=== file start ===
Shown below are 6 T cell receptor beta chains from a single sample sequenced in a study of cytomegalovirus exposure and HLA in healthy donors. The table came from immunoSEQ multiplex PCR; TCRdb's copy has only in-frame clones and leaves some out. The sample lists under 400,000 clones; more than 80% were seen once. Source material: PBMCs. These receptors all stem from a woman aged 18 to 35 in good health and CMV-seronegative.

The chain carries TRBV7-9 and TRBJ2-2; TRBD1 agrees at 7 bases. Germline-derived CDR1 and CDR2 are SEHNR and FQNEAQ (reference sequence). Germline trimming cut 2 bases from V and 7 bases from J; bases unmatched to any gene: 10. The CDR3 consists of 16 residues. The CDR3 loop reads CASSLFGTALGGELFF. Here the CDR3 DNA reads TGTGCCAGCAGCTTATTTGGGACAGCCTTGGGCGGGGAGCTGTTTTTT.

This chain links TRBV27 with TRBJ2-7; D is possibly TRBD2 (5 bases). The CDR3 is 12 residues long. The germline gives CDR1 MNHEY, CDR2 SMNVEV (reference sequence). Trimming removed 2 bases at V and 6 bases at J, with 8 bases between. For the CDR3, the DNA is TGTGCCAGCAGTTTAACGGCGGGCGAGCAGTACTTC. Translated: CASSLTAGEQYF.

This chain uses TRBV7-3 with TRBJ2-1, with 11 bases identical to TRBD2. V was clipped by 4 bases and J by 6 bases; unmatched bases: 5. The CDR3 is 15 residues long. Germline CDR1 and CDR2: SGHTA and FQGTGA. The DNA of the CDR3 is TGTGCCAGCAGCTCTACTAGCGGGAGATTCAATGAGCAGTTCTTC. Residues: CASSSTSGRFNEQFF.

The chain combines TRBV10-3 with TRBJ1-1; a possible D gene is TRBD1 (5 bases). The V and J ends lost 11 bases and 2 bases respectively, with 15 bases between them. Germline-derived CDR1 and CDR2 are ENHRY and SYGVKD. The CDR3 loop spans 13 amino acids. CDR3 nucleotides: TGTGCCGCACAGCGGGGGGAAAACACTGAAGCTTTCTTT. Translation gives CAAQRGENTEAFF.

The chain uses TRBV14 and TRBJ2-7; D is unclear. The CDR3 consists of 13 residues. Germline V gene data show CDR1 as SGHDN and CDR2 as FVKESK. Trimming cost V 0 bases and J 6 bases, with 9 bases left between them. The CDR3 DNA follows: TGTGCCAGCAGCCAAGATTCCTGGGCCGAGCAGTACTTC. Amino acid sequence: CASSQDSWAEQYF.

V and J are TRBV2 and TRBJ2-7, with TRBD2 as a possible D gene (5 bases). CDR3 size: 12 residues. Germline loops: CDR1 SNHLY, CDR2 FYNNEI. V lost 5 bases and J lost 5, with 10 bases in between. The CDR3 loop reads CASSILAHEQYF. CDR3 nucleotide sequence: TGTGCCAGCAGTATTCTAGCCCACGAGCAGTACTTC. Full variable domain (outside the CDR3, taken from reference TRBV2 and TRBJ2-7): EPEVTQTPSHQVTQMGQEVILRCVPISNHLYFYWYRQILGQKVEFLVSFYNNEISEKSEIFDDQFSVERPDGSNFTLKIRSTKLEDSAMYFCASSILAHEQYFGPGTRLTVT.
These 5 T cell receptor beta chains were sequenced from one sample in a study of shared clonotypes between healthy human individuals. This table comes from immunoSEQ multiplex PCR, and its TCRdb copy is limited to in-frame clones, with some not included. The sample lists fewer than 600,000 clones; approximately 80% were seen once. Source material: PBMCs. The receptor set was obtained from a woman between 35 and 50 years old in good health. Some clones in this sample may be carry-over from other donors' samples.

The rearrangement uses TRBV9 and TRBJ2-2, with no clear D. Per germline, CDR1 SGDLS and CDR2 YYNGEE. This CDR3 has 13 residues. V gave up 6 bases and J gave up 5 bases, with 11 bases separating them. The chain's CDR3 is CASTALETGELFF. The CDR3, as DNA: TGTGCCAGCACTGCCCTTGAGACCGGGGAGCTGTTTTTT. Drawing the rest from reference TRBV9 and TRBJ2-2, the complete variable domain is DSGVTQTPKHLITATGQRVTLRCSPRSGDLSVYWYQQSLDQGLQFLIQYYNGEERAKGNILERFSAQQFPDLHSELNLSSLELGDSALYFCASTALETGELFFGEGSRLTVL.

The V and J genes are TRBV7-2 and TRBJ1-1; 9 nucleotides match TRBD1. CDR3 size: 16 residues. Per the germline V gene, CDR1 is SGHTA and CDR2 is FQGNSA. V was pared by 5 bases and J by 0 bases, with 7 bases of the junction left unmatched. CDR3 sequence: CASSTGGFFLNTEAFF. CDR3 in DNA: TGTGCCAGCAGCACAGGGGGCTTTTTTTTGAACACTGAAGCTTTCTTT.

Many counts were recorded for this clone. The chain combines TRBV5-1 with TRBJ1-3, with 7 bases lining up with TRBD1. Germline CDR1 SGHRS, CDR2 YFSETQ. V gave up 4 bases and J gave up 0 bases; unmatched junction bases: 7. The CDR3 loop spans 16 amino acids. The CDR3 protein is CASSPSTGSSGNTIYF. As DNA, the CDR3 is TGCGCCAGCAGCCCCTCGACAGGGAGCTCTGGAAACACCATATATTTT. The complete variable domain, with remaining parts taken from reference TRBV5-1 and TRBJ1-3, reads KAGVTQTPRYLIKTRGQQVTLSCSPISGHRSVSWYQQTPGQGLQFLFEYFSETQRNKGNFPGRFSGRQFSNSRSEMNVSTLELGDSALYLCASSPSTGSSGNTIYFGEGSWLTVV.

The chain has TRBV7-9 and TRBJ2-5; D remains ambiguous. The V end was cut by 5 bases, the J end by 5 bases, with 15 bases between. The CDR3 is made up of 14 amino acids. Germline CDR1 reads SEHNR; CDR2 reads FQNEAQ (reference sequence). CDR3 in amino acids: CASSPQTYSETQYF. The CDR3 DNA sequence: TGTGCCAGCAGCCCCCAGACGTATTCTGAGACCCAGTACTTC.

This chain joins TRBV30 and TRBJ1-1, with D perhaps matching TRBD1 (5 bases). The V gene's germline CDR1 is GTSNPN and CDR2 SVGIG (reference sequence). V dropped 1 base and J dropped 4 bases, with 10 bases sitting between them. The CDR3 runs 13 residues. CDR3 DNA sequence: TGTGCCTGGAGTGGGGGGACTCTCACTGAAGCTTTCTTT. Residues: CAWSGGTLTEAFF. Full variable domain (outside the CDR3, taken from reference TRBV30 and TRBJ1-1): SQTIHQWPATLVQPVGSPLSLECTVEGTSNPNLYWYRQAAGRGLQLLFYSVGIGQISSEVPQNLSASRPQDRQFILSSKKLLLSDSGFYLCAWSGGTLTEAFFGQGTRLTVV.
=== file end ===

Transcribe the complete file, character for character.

Shown below are 6 T cell receptor beta chains from a single sample sequenced in a study of cytomegalovirus exposure and HLA in healthy donors. The table came from immunoSEQ multiplex PCR; TCRdb's copy has only in-frame clones and leaves some out. The sample lists under 400,000 clones; more than 80% were seen once. Source material: PBMCs. These receptors all stem from a woman aged 18 to 35 in good health and CMV-seronegative.

The chain carries TRBV7-9 and TRBJ2-2; TRBD1 agrees at 7 bases. Germline-derived CDR1 and CDR2 are SEHNR and FQNEAQ (reference sequence). Germline trimming cut 2 bases from V and 7 bases from J; bases unmatched to any gene: 10. The CDR3 consists of 16 residues. The CDR3 loop reads CASSLFGTALGGELFF. Here the CDR3 DNA reads TGTGCCAGCAGCTTATTTGGGACAGCCTTGGGCGGGGAGCTGTTTTTT.

This chain links TRBV27 with TRBJ2-7; D is possibly TRBD2 (5 bases). The CDR3 is 12 residues long. The germline gives CDR1 MNHEY, CDR2 SMNVEV (reference sequence). Trimming removed 2 bases at V and 6 bases at J, with 8 bases between. For the CDR3, the DNA is TGTGCCAGCAGTTTAACGGCGGGCGAGCAGTACTTC. Translated: CASSLTAGEQYF.

This chain uses TRBV7-3 with TRBJ2-1, with 11 bases identical to TRBD2. V was clipped by 4 bases and J by 6 bases; unmatched bases: 5. The CDR3 is 15 residues long. Germline CDR1 and CDR2: SGHTA and FQGTGA. The DNA of the CDR3 is TGTGCCAGCAGCTCTACTAGCGGGAGATTCAATGAGCAGTTCTTC. Residues: CASSSTSGRFNEQFF.

The chain combines TRBV10-3 with TRBJ1-1; a possible D gene is TRBD1 (5 bases). The V and J ends lost 11 bases and 2 bases respectively, with 15 bases between them. Germline-derived CDR1 and CDR2 are ENHRY and SYGVKD. The CDR3 loop spans 13 amino acids. CDR3 nucleotides: TGTGCCGCACAGCGGGGGGAAAACACTGAAGCTTTCTTT. Translation gives CAAQRGENTEAFF.

The chain uses TRBV14 and TRBJ2-7; D is unclear. The CDR3 consists of 13 residues. Germline V gene data show CDR1 as SGHDN and CDR2 as FVKESK. Trimming cost V 0 bases and J 6 bases, with 9 bases left between them. The CDR3 DNA follows: TGTGCCAGCAGCCAAGATTCCTGGGCCGAGCAGTACTTC. Amino acid sequence: CASSQDSWAEQYF.

V and J are TRBV2 and TRBJ2-7, with TRBD2 as a possible D gene (5 bases). CDR3 size: 12 residues. Germline loops: CDR1 SNHLY, CDR2 FYNNEI. V lost 5 bases and J lost 5, with 10 bases in between. The CDR3 loop reads CASSILAHEQYF. CDR3 nucleotide sequence: TGTGCCAGCAGTATTCTAGCCCACGAGCAGTACTTC. Full variable domain (outside the CDR3, taken from reference TRBV2 and TRBJ2-7): EPEVTQTPSHQVTQMGQEVILRCVPISNHLYFYWYRQILGQKVEFLVSFYNNEISEKSEIFDDQFSVERPDGSNFTLKIRSTKLEDSAMYFCASSILAHEQYFGPGTRLTVT.
These 5 T cell receptor beta chains were sequenced from one sample in a study of shared clonotypes between healthy human individuals. This table comes from immunoSEQ multiplex PCR, and its TCRdb copy is limited to in-frame clones, with some not included. The sample lists fewer than 600,000 clones; approximately 80% were seen once. Source material: PBMCs. The receptor set was obtained from a woman between 35 and 50 years old in good health. Some clones in this sample may be carry-over from other donors' samples.

The rearrangement uses TRBV9 and TRBJ2-2, with no clear D. Per germline, CDR1 SGDLS and CDR2 YYNGEE. This CDR3 has 13 residues. V gave up 6 bases and J gave up 5 bases, with 11 bases separating them. The chain's CDR3 is CASTALETGELFF. The CDR3, as DNA: TGTGCCAGCACTGCCCTTGAGACCGGGGAGCTGTTTTTT. Drawing the rest from reference TRBV9 and TRBJ2-2, the complete variable domain is DSGVTQTPKHLITATGQRVTLRCSPRSGDLSVYWYQQSLDQGLQFLIQYYNGEERAKGNILERFSAQQFPDLHSELNLSSLELGDSALYFCASTALETGELFFGEGSRLTVL.

The V and J genes are TRBV7-2 and TRBJ1-1; 9 nucleotides match TRBD1. CDR3 size: 16 residues. Per the germline V gene, CDR1 is SGHTA and CDR2 is FQGNSA. V was pared by 5 bases and J by 0 bases, with 7 bases of the junction left unmatched. CDR3 sequence: CASSTGGFFLNTEAFF. CDR3 in DNA: TGTGCCAGCAGCACAGGGGGCTTTTTTTTGAACACTGAAGCTTTCTTT.

Many counts were recorded for this clone. The chain combines TRBV5-1 with TRBJ1-3, with 7 bases lining up with TRBD1. Germline CDR1 SGHRS, CDR2 YFSETQ. V gave up 4 bases and J gave up 0 bases; unmatched junction bases: 7. The CDR3 loop spans 16 amino acids. The CDR3 protein is CASSPSTGSSGNTIYF. As DNA, the CDR3 is TGCGCCAGCAGCCCCTCGACAGGGAGCTCTGGAAACACCATATATTTT. The complete variable domain, with remaining parts taken from reference TRBV5-1 and TRBJ1-3, reads KAGVTQTPRYLIKTRGQQVTLSCSPISGHRSVSWYQQTPGQGLQFLFEYFSETQRNKGNFPGRFSGRQFSNSRSEMNVSTLELGDSALYLCASSPSTGSSGNTIYFGEGSWLTVV.

The chain has TRBV7-9 and TRBJ2-5; D remains ambiguous. The V end was cut by 5 bases, the J end by 5 bases, with 15 bases between. The CDR3 is made up of 14 amino acids. Germline CDR1 reads SEHNR; CDR2 reads FQNEAQ (reference sequence). CDR3 in amino acids: CASSPQTYSETQYF. The CDR3 DNA sequence: TGTGCCAGCAGCCCCCAGACGTATTCTGAGACCCAGTACTTC.

This chain joins TRBV30 and TRBJ1-1, with D perhaps matching TRBD1 (5 bases). The V gene's germline CDR1 is GTSNPN and CDR2 SVGIG (reference sequence). V dropped 1 base and J dropped 4 bases, with 10 bases sitting between them. The CDR3 runs 13 residues. CDR3 DNA sequence: TGTGCCTGGAGTGGGGGGACTCTCACTGAAGCTTTCTTT. Residues: CAWSGGTLTEAFF. Full variable domain (outside the CDR3, taken from reference TRBV30 and TRBJ1-1): SQTIHQWPATLVQPVGSPLSLECTVEGTSNPNLYWYRQAAGRGLQLLFYSVGIGQISSEVPQNLSASRPQDRQFILSSKKLLLSDSGFYLCAWSGGTLTEAFFGQGTRLTVV.